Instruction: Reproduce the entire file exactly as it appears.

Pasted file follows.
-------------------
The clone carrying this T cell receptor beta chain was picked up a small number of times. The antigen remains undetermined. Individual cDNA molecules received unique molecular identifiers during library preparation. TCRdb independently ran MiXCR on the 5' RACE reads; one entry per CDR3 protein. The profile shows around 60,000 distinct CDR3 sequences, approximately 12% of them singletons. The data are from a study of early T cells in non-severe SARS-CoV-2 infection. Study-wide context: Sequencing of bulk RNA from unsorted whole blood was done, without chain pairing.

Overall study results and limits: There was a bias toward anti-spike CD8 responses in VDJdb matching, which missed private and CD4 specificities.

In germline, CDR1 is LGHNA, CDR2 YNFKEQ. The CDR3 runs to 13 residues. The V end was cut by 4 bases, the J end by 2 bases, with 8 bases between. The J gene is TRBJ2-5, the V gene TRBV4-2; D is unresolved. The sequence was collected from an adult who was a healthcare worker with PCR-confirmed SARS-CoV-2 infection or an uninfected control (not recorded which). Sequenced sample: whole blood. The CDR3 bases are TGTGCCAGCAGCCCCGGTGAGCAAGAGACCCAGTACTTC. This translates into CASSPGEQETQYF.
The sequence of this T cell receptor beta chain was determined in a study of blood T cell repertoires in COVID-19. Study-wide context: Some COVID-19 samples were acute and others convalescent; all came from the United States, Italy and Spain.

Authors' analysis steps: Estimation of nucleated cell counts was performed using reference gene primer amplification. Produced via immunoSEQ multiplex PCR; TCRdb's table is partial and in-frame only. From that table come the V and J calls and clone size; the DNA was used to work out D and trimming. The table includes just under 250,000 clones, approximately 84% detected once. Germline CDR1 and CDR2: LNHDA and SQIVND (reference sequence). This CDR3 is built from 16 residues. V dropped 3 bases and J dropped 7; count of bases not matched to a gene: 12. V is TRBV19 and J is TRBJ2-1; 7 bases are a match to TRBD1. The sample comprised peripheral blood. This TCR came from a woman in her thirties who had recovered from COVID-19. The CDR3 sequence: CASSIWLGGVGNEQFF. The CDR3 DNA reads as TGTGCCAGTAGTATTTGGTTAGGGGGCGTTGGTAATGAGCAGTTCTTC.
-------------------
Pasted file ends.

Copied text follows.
The clone carrying this T cell receptor beta chain was picked up a small number of times. The antigen remains undetermined. Individual cDNA molecules received unique molecular identifiers during library preparation. TCRdb independently ran MiXCR on the 5' RACE reads; one entry per CDR3 protein. The profile shows around 60,000 distinct CDR3 sequences, approximately 12% of them singletons. The data are from a study of early T cells in non-severe SARS-CoV-2 infection. Study-wide context: Sequencing of bulk RNA from unsorted whole blood was done, without chain pairing.

Overall study results and limits: There was a bias toward anti-spike CD8 responses in VDJdb matching, which missed private and CD4 specificities.

In germline, CDR1 is LGHNA, CDR2 YNFKEQ. The CDR3 runs to 13 residues. The V end was cut by 4 bases, the J end by 2 bases, with 8 bases between. The J gene is TRBJ2-5, the V gene TRBV4-2; D is unresolved. The sequence was collected from an adult who was a healthcare worker with PCR-confirmed SARS-CoV-2 infection or an uninfected control (not recorded which). Sequenced sample: whole blood. The CDR3 bases are TGTGCCAGCAGCCCCGGTGAGCAAGAGACCCAGTACTTC. This translates into CASSPGEQETQYF.
The sequence of this T cell receptor beta chain was determined in a study of blood T cell repertoires in COVID-19. Study-wide context: Some COVID-19 samples were acute and others convalescent; all came from the United States, Italy and Spain.

Authors' analysis steps: Estimation of nucleated cell counts was performed using reference gene primer amplification. Produced via immunoSEQ multiplex PCR; TCRdb's table is partial and in-frame only. From that table come the V and J calls and clone size; the DNA was used to work out D and trimming. The table includes just under 250,000 clones, approximately 84% detected once. Germline CDR1 and CDR2: LNHDA and SQIVND (reference sequence). This CDR3 is built from 16 residues. V dropped 3 bases and J dropped 7; count of bases not matched to a gene: 12. V is TRBV19 and J is TRBJ2-1; 7 bases are a match to TRBD1. The sample comprised peripheral blood. This TCR came from a woman in her thirties who had recovered from COVID-19. The CDR3 sequence: CASSIWLGGVGNEQFF. The CDR3 DNA reads as TGTGCCAGTAGTATTTGGTTAGGGGGCGTTGGTAATGAGCAGTTCTTC.